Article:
We've written before about the many problems with subjecting Olympic athletes to blood tests to determine their "true" sex -- namely, that sex determination isn't always as simple as looking for a Y chromosome. But in a must-read New York Times Op-Ed, Jennifer Finney Boylan, a professor of English at Colby College, puts the issue in philosophical terms:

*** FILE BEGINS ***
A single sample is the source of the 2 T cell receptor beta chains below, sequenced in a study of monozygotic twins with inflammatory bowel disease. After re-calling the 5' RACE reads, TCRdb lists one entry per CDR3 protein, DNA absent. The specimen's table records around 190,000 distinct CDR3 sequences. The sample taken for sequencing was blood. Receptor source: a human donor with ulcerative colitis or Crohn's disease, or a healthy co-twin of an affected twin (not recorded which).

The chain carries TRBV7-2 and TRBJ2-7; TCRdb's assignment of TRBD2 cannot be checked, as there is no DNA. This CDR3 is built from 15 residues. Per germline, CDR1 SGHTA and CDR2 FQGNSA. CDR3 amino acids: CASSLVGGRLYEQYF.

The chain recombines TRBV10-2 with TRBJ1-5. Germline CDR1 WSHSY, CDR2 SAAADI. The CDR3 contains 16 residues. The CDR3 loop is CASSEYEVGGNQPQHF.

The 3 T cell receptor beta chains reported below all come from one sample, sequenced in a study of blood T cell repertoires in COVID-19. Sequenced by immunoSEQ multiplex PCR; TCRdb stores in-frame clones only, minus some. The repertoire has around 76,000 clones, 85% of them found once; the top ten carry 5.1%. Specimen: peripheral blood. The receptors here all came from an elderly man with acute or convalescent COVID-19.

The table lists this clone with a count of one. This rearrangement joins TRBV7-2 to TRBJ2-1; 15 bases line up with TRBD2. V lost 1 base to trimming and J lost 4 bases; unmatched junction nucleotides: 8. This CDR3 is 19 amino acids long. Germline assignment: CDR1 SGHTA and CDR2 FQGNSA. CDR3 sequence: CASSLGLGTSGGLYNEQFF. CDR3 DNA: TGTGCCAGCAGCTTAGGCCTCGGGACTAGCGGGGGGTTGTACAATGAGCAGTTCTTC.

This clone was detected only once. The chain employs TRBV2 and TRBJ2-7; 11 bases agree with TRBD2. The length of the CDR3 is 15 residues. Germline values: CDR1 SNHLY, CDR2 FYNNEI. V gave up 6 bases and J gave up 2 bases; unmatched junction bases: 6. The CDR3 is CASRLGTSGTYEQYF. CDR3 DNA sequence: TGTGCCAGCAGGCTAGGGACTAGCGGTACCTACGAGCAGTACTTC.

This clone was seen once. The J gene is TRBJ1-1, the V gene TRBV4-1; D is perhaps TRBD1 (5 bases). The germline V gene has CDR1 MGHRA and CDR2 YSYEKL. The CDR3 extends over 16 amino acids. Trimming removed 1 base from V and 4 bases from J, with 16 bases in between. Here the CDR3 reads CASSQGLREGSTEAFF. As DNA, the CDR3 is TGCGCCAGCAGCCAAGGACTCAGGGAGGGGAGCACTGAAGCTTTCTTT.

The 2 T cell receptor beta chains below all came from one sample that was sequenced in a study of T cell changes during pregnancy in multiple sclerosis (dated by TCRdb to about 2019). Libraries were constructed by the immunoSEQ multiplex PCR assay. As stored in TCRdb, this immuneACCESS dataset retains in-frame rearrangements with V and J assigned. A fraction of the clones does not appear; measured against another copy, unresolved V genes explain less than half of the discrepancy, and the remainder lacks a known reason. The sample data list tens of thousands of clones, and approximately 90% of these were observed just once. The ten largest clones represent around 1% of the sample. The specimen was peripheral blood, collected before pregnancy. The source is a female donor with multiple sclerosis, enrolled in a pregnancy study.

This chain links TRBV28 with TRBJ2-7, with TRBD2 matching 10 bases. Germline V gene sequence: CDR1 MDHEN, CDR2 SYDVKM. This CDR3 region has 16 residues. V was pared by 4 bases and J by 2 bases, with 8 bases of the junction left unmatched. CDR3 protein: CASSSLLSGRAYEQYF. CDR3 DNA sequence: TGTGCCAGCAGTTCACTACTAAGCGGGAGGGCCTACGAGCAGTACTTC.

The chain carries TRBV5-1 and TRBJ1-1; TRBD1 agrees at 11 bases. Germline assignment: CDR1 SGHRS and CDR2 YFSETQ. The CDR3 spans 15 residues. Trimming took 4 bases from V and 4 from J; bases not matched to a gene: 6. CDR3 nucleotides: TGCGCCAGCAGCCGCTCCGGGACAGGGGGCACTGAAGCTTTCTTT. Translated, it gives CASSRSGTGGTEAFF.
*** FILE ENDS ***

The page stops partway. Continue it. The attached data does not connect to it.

For every supposedly unmovable gender marker, there is an exception. There are women with androgen insensitivity, who have Y chromosomes. There are women who have had hysterectomies, women who cannot become pregnant, women who hate makeup, women whose object of affection is other women.
So what makes someone female then? If it's not chromosomes, or a uterus, or the ability to get pregnant, or femininity, or being attracted to men, then what is it, and how can you possibly test for it?